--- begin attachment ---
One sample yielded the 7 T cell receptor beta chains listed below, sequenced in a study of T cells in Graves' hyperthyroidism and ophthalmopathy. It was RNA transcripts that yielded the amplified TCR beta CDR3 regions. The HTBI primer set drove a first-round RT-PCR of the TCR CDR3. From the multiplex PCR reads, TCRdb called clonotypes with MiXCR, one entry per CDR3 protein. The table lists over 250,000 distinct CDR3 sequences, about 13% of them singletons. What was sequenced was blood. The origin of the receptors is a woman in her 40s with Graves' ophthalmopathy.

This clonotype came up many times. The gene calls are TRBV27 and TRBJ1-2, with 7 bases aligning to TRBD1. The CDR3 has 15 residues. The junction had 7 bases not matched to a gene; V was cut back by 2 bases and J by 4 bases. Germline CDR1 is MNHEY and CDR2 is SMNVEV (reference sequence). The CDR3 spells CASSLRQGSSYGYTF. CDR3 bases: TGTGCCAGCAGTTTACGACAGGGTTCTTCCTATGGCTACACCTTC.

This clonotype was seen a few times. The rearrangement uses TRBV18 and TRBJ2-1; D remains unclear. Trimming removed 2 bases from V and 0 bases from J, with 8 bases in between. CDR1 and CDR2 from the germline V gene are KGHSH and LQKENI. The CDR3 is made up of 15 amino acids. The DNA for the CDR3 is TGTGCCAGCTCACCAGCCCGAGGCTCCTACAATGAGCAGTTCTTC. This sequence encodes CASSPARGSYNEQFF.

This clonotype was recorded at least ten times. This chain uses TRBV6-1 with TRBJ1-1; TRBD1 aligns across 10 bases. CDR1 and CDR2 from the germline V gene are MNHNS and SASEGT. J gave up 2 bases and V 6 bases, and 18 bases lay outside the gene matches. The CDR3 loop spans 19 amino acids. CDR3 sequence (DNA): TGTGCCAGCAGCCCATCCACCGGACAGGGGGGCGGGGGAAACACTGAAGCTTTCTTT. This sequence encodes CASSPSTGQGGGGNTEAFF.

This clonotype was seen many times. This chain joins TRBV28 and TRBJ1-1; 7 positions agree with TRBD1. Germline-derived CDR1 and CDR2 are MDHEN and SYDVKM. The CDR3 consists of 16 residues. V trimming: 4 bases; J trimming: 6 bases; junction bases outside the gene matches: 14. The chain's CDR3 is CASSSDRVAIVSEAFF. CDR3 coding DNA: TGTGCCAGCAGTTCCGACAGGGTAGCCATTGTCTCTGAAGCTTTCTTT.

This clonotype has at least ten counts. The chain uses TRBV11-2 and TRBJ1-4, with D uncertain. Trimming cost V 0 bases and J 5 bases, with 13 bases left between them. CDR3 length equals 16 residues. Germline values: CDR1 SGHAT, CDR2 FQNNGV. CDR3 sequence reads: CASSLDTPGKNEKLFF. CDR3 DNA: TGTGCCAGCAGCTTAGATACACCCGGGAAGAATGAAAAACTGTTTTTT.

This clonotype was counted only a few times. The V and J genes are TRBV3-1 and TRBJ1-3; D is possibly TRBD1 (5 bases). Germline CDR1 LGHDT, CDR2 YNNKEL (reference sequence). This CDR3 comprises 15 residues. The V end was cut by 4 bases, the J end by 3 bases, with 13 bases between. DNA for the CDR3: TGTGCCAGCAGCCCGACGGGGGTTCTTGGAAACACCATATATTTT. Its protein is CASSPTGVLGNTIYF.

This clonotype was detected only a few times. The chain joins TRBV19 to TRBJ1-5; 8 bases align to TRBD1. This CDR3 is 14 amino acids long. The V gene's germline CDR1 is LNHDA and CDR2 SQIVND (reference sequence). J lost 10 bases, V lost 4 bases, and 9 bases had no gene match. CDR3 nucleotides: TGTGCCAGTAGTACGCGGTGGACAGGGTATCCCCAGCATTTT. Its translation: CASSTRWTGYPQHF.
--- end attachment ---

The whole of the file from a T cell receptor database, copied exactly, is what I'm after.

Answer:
One sample yielded the 7 T cell receptor beta chains listed below, sequenced in a study of T cells in Graves' hyperthyroidism and ophthalmopathy. It was RNA transcripts that yielded the amplified TCR beta CDR3 regions. The HTBI primer set drove a first-round RT-PCR of the TCR CDR3. From the multiplex PCR reads, TCRdb called clonotypes with MiXCR, one entry per CDR3 protein. The table lists over 250,000 distinct CDR3 sequences, about 13% of them singletons. What was sequenced was blood. The origin of the receptors is a woman in her 40s with Graves' ophthalmopathy.

This clonotype came up many times. The gene calls are TRBV27 and TRBJ1-2, with 7 bases aligning to TRBD1. The CDR3 has 15 residues. The junction had 7 bases not matched to a gene; V was cut back by 2 bases and J by 4 bases. Germline CDR1 is MNHEY and CDR2 is SMNVEV (reference sequence). The CDR3 spells CASSLRQGSSYGYTF. CDR3 bases: TGTGCCAGCAGTTTACGACAGGGTTCTTCCTATGGCTACACCTTC.

This clonotype was seen a few times. The rearrangement uses TRBV18 and TRBJ2-1; D remains unclear. Trimming removed 2 bases from V and 0 bases from J, with 8 bases in between. CDR1 and CDR2 from the germline V gene are KGHSH and LQKENI. The CDR3 is made up of 15 amino acids. The DNA for the CDR3 is TGTGCCAGCTCACCAGCCCGAGGCTCCTACAATGAGCAGTTCTTC. This sequence encodes CASSPARGSYNEQFF.

This clonotype was recorded at least ten times. This chain uses TRBV6-1 with TRBJ1-1; TRBD1 aligns across 10 bases. CDR1 and CDR2 from the germline V gene are MNHNS and SASEGT. J gave up 2 bases and V 6 bases, and 18 bases lay outside the gene matches. The CDR3 loop spans 19 amino acids. CDR3 sequence (DNA): TGTGCCAGCAGCCCATCCACCGGACAGGGGGGCGGGGGAAACACTGAAGCTTTCTTT. This sequence encodes CASSPSTGQGGGGNTEAFF.

This clonotype was seen many times. This chain joins TRBV28 and TRBJ1-1; 7 positions agree with TRBD1. Germline-derived CDR1 and CDR2 are MDHEN and SYDVKM. The CDR3 consists of 16 residues. V trimming: 4 bases; J trimming: 6 bases; junction bases outside the gene matches: 14. The chain's CDR3 is CASSSDRVAIVSEAFF. CDR3 coding DNA: TGTGCCAGCAGTTCCGACAGGGTAGCCATTGTCTCTGAAGCTTTCTTT.

This clonotype has at least ten counts. The chain uses TRBV11-2 and TRBJ1-4, with D uncertain. Trimming cost V 0 bases and J 5 bases, with 13 bases left between them. CDR3 length equals 16 residues. Germline values: CDR1 SGHAT, CDR2 FQNNGV. CDR3 sequence reads: CASSLDTPGKNEKLFF. CDR3 DNA: TGTGCCAGCAGCTTAGATACACCCGGGAAGAATGAAAAACTGTTTTTT.

This clonotype was counted only a few times. The V and J genes are TRBV3-1 and TRBJ1-3; D is possibly TRBD1 (5 bases). Germline CDR1 LGHDT, CDR2 YNNKEL (reference sequence). This CDR3 comprises 15 residues. The V end was cut by 4 bases, the J end by 3 bases, with 13 bases between. DNA for the CDR3: TGTGCCAGCAGCCCGACGGGGGTTCTTGGAAACACCATATATTTT. Its protein is CASSPTGVLGNTIYF.

This clonotype was detected only a few times. The chain joins TRBV19 to TRBJ1-5; 8 bases align to TRBD1. This CDR3 is 14 amino acids long. The V gene's germline CDR1 is LNHDA and CDR2 SQIVND (reference sequence). J lost 10 bases, V lost 4 bases, and 9 bases had no gene match. CDR3 nucleotides: TGTGCCAGTAGTACGCGGTGGACAGGGTATCCCCAGCATTTT. Its translation: CASSTRWTGYPQHF.